Communication between dogs and humans is a topic of growing interest, and the “unsolvable task” is a common method used to measure human-directed communication. In this task, dogs learn how to solve a problem to obtain a reward. After a fixed number of trials, the reward becomes impossible to access, arguably leading to communicative attempts from the dog. Although useful to observe dogs’ communicative behaviors in a fairly naturalistic situation, the methodology varies among studies regarding apparatus, number of trials, and other factors. The proxies used, for instance, gaze duration or frequency of gaze alternation, also vary, and there are discrepancies and a debate regarding what the task actually measures. Therefore, in this study, we reviewed the usage of the unsolvable task in canids of the genus Canis, searching Web of Science and Scopus for the terms “dog*”, “Canis”, “dingo*”, “wolf” or “wolves” in the title and « unsolvable task » or « impossible task » in the topic. We included thirty-five studies in this review and discussed their different methodologies and proxies, such as different apparatuses, number of solvable trials, and different interpretations of “looking back”, pointing out how they can affect results and hinder comparisons. Lastly, we used current data to propose strategies to homogenize the use of this important paradigm, with an ethogram of possible behaviors and their interpretation and a predefined set of methodological aspects for future research.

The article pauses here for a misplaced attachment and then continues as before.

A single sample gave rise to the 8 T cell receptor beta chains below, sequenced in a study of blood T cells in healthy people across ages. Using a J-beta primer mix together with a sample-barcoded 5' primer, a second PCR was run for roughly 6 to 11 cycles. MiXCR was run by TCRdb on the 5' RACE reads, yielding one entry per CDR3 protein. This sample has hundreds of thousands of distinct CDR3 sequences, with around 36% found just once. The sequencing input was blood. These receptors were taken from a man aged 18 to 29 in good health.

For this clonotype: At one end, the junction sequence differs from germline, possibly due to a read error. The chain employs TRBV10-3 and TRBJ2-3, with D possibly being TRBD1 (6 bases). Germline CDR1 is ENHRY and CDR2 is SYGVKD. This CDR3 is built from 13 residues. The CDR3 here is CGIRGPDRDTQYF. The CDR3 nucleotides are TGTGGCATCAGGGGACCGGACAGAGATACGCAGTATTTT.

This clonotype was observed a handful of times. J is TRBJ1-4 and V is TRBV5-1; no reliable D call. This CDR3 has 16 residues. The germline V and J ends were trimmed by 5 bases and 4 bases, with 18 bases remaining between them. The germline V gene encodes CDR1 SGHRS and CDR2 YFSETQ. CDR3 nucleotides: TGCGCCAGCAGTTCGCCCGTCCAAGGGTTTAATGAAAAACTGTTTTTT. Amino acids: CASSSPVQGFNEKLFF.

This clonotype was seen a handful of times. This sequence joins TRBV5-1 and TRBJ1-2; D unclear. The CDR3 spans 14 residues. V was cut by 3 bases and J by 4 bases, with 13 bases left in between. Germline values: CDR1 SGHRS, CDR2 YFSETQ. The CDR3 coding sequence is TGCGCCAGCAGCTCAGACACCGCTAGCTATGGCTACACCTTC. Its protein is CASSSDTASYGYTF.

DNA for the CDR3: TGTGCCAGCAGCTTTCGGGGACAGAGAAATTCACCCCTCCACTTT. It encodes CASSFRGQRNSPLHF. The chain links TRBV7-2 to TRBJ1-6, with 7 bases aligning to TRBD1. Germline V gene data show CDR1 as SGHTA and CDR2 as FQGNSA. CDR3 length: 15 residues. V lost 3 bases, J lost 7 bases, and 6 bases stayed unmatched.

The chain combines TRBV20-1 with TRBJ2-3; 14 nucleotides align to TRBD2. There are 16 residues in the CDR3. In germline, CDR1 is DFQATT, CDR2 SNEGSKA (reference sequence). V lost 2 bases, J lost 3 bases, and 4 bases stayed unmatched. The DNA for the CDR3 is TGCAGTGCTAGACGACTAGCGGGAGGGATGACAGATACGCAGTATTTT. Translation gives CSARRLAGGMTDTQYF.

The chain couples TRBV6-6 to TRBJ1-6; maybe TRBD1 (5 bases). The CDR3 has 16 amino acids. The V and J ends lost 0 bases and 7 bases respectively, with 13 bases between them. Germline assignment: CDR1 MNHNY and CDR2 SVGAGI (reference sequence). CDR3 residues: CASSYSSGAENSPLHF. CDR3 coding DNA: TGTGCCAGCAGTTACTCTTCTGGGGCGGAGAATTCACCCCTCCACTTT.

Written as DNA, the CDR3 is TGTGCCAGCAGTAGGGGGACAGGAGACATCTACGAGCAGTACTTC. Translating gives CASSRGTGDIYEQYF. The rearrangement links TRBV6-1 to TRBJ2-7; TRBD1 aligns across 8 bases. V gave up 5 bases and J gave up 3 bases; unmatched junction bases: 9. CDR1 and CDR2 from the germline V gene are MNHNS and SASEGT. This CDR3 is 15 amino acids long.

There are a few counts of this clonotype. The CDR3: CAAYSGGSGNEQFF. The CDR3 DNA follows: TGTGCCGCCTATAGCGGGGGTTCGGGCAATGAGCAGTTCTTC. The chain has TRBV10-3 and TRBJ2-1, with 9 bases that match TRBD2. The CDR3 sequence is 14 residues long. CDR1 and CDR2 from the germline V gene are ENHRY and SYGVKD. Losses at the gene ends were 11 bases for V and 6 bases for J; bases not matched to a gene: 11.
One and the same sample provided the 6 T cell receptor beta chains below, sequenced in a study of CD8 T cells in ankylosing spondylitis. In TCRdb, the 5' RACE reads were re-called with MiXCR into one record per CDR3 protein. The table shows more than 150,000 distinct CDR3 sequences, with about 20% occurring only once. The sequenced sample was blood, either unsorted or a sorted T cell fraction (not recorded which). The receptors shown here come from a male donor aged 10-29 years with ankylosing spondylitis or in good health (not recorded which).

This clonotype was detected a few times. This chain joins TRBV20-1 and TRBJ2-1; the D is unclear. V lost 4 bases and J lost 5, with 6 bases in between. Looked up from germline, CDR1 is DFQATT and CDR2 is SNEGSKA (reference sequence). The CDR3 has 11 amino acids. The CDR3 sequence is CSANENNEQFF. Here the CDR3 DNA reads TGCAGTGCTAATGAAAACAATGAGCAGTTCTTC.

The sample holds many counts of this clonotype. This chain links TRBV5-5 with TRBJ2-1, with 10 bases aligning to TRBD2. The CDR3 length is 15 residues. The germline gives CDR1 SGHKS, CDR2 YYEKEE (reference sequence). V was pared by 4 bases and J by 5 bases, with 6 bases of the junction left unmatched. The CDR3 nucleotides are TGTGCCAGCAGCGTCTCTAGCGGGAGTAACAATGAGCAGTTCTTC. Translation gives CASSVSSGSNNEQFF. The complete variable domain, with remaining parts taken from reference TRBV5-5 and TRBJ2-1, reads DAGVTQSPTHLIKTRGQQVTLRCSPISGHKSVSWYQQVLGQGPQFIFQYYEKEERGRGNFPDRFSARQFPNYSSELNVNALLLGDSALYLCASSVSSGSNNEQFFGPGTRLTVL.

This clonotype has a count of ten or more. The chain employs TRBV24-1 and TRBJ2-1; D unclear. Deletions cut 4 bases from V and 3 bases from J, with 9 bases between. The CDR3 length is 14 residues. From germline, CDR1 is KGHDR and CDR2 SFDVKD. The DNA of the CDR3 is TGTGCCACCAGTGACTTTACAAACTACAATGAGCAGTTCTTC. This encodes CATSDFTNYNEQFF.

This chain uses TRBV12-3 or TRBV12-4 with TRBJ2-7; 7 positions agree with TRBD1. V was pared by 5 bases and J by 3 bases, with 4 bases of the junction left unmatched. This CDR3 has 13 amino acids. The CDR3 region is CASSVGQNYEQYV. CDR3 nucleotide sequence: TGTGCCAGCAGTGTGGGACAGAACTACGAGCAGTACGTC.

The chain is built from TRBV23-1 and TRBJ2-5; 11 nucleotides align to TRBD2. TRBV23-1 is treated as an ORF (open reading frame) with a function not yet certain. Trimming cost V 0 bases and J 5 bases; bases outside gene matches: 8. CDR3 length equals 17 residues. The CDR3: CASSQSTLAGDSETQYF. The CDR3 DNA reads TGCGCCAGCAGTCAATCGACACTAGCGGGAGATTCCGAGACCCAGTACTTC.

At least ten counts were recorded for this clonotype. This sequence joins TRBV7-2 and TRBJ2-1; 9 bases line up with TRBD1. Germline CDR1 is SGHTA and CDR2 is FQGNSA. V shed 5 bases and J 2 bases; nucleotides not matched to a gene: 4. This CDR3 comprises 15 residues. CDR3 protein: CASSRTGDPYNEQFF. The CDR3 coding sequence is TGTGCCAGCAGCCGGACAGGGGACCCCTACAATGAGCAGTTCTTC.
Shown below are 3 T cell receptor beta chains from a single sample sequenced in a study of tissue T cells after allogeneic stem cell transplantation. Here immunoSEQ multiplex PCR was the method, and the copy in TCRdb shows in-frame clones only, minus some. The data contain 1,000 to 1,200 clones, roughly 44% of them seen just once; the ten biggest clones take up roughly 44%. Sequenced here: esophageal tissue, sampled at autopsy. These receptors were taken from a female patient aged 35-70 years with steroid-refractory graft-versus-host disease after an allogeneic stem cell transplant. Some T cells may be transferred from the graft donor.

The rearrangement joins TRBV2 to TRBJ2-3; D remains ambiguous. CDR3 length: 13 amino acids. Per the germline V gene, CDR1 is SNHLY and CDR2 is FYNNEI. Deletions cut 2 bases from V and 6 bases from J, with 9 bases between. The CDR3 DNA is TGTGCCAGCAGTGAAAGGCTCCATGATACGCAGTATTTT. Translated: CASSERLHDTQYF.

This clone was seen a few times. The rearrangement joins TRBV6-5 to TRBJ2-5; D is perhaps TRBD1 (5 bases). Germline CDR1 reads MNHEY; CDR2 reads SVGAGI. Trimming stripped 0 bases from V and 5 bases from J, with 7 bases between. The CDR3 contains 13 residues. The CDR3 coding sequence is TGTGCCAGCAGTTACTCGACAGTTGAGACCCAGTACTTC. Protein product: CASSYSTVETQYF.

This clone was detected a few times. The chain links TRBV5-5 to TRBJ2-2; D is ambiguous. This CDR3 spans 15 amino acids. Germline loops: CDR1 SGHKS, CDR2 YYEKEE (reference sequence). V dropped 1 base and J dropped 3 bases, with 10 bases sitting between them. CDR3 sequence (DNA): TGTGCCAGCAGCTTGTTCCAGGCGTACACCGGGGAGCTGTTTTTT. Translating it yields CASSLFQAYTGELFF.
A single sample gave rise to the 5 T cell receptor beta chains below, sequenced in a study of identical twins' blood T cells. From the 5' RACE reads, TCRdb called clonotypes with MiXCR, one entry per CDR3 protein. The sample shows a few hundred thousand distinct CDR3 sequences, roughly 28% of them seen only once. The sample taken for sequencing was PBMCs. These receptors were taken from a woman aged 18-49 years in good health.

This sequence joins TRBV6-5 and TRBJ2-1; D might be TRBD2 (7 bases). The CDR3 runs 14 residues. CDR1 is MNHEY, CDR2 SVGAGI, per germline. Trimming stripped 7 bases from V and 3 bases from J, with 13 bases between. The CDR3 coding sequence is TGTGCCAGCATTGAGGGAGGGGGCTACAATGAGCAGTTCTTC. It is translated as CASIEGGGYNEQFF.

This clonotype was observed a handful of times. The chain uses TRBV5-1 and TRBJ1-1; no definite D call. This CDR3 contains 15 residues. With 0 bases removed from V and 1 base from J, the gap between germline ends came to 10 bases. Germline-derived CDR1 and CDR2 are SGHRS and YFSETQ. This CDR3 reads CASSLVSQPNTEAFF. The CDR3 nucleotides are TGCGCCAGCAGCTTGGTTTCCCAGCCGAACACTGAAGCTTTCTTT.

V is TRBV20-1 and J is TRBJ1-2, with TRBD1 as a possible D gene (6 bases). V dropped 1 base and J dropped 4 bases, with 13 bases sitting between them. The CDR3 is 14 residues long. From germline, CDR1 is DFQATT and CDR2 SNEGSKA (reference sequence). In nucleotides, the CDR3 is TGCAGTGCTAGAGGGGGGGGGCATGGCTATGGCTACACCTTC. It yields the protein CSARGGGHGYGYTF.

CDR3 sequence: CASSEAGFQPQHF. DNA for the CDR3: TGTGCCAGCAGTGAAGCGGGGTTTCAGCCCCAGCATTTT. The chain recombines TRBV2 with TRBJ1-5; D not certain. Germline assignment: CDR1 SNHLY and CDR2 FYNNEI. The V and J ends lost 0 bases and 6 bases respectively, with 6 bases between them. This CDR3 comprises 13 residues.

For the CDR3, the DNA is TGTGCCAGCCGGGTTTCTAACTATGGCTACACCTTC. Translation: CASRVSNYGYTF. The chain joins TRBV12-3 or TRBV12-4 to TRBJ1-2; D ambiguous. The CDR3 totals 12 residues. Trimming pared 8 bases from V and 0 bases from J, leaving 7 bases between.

Production of regular rhythm induced by external stimuli in rats

Abstract